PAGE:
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DATA CENTRES VITAL TO TACKLING ENVIRONMENTAL ISSUES

Nice, France, 5 May 2011 - Data centres are vital to tackling environmental issues, according to Aaron Davis, chief marketing officer of Schneider Electric. "We must decouple our growth from our energy consumption," he said in his opening address to Data Centres 2011 in Nice, France, today. The conference is the seventh Data Centre Europe event and features 85 speakers. The 550 delegates are from some 30 countries.

Mr Davis said that, by centralising data processing, data centres were increasing energy-efficiency. In coming years, technology had to decrease its carbon impact by a factor of 10 to offset the effects of population growth. Mr Davis also said that security was a central issue. Intelligence agencies were looking at how to attack data centres, including attempts to shut down power supplies. Concluding, Mr Davis said: "Data centres will be a major part of the next stage of human evolution."

Mark Monroe, executive director of the Green Grid , told the conference that his organisation’s scope had expanded from energy-efficient IT to resource-efficient IT. The grid had introduced effectiveness metrics for the use of both carbon and water.

Dr Paolo Bertoldi of the European Commission described the EU's code of conduct for data centre energy efficiency. This was a voluntary scheme and its metrics focused only on energy efficiency. The code was for data centre owners and operators, as well as for endorsers such as consultants. The code includes best practice guidelines. 75 data centres have been approved under the scheme and another 30 are being appraised for approval. There will be code of conduct awards presented this evening at Data Centres 2011.

Early decision-making and planning in the development of data centres can lead to earlier break-evens, Mark DiStefano, president of Nova, told the conference. He also described how equipment can usefully be installed incrementally. Mr DiStefano told the conference in Nice that the electrical and mechanical labour portion of a data centre project accounted for around 30% of the project. This was followed by equipment purchase cost and then by spending on the structural shell.

Marion Howard-Healy of BroadGroup described the rapid rate of technological growth and change. Facebook now had 600 million users. It had achieved this in six years while it took radio some 30 years to do the same. Morgan Stanley had predicted that by 2015 more people would be accessing the internet by smartphone than by computer. Amazon had redefined data centres by becoming highly customer-friendly. Marion pointed out that business units used to behave as customers, asking IT to do something for them. These days, business and IT processes were intertwined. Last year the number of key cloud players increased from 150 to 250 in nine months.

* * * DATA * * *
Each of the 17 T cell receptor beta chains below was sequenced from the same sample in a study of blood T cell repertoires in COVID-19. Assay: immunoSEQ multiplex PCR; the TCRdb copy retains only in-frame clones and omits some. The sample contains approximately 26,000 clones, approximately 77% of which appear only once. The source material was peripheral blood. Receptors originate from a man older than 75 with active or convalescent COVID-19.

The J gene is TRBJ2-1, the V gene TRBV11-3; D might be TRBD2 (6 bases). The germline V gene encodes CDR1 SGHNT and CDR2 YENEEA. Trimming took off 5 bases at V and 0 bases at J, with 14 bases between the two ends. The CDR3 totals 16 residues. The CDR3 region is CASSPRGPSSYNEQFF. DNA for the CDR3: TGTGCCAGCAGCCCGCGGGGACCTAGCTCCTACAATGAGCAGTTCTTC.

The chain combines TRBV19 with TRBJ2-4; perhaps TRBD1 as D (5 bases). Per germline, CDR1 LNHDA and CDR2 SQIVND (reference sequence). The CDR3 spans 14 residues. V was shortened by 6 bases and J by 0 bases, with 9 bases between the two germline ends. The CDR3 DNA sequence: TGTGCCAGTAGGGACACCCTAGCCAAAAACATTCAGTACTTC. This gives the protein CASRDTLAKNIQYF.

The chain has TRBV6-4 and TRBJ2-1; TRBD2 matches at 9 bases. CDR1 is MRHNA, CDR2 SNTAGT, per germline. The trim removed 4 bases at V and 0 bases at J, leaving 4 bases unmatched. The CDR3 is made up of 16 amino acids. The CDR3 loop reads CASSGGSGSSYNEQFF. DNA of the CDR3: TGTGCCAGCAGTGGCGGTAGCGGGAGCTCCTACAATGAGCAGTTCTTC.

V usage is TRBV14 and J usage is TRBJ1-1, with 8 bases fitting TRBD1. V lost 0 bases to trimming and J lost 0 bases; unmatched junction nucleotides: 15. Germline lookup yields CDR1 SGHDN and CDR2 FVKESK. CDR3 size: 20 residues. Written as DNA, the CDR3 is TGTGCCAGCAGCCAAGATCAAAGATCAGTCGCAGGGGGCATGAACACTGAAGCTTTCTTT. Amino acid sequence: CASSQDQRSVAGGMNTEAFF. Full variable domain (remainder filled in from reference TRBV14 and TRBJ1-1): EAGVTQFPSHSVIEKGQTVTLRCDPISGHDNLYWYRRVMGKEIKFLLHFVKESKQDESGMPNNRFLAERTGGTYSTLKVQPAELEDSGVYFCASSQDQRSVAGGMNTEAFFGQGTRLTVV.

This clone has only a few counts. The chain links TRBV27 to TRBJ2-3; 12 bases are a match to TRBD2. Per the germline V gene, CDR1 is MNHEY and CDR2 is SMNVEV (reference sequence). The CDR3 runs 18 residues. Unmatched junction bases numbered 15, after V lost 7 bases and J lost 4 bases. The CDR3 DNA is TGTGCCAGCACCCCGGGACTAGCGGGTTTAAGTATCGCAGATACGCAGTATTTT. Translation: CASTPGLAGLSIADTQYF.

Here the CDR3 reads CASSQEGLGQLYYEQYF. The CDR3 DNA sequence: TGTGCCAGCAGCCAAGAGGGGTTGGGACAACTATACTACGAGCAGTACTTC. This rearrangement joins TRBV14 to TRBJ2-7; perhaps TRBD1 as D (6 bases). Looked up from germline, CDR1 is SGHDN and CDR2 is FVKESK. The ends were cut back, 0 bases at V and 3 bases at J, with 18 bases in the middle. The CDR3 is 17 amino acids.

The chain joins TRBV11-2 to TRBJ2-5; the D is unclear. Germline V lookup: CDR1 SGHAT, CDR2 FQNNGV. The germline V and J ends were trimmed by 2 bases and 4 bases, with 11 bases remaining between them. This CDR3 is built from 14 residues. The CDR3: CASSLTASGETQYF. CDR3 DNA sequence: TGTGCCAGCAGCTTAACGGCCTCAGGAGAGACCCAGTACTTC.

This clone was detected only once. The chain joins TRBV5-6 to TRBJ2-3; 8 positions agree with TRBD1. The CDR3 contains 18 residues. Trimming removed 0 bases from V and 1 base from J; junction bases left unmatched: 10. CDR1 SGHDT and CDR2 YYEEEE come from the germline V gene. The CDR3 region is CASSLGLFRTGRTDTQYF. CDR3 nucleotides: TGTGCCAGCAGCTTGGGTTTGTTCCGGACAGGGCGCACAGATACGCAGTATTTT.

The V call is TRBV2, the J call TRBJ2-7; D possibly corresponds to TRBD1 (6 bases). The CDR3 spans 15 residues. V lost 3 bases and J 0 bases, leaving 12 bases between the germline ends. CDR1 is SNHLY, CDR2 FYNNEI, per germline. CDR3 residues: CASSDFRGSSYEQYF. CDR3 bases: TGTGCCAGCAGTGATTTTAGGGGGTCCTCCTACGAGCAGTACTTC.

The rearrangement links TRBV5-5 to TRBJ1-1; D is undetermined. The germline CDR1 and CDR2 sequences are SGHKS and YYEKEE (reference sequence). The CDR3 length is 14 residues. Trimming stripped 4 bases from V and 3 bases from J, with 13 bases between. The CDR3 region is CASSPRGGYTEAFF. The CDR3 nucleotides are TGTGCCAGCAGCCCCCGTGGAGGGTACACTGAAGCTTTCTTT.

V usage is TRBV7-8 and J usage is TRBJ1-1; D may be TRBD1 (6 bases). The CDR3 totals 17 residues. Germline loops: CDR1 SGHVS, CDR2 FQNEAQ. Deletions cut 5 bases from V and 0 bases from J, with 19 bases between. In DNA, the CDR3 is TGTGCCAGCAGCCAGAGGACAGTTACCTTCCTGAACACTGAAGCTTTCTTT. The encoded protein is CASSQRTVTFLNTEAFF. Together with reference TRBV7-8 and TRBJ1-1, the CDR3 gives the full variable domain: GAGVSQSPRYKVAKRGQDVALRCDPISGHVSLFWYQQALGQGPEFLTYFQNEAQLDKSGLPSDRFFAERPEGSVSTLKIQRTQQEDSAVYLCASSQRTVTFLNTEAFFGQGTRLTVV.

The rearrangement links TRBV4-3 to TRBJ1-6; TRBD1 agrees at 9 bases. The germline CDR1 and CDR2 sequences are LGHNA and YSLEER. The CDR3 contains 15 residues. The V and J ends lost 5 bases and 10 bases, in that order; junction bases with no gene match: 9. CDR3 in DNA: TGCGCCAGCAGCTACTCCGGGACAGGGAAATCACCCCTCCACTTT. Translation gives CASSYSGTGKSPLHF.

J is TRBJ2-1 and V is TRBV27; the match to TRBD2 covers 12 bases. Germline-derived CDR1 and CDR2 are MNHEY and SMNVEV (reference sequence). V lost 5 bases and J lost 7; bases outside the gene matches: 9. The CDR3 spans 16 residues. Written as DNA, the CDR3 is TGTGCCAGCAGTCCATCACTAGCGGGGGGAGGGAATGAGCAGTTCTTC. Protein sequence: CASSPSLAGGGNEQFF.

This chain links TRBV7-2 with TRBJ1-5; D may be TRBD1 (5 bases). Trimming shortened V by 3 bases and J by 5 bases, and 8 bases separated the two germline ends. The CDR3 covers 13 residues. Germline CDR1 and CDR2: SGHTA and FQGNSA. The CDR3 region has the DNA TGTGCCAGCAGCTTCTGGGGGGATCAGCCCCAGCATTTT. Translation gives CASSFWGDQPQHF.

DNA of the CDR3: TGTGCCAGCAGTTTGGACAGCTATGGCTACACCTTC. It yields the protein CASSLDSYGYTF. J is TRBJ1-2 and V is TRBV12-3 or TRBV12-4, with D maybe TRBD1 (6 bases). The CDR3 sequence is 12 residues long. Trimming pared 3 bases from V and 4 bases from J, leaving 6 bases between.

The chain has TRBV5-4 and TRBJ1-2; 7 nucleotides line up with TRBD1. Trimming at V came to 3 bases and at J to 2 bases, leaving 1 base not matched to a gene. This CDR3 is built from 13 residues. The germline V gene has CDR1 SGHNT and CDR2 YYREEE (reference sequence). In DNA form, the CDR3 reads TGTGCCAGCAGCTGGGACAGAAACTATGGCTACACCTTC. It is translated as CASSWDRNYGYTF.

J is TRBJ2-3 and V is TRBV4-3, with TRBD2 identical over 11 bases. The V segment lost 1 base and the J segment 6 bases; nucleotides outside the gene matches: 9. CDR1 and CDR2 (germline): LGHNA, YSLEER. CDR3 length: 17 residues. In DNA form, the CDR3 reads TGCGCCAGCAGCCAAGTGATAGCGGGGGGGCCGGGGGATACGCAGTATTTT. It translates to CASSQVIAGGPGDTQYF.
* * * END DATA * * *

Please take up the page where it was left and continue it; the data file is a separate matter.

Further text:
Dipl. Ing. Bernd Becker of EuroCloud Europe said that EuroCloud was a network of 25 national cloud organisations which had come together in just 16 months. National compliance regulations differed greatly. Some countries insisted that data was kept within Europe or even within the same country. EuroCloud's Star audit of data centres is based on the Enisa scheme. It includes a SaaS-ready certification. EuroCloud has a booth at the conference.

Gregor Petri of CA Technologies said that the data centre industry could follow the model set by iTunes' decision to make the universal price of a downloadable song 99 cents. The key to the cloud's future was cooperation between enterprise applications. Enterprises would no longer have a wall around them. There could be redundant arrays of clouds to avoid unreliability. Mr Petri suggested that enterprise applications should be movable across cloud providers, avoiding lock-in. People were looking at the cloud with pre-cloud attitudes; they were too focused on platforms and not enough on how users wanted to act and behave.

Colt used the conference to launch modular data centre form factors of 125 m2, 250 m2 and 375 m2 data halls as well as multiple combinations of each model. The new offering provides customers with unparalleled flexibility in power density, size and tier configurations. Customers had asked for new options because of differing land size and land use.

EBRC used the conference to launch trusted cloud services from its two certified tier IV data centres in Luxembourg. The services will address security and availability concerns about critical operations. The announcement came at Data Centres 2011 today. All services are delivered with ISO27001 and ISO20000 certification and strictly monitored service level agreements. They will support private, community or hybrid cloud and are aimed at customers needing high performance and flexibility for mission critical business activities in sectors like critical e-commerce, banking and finance.

The conference concludes tomorrow afternoon. BroadGroup can be contacted today and tomorrow on +44 7947 123299 and as paul.danon@broad-group.com

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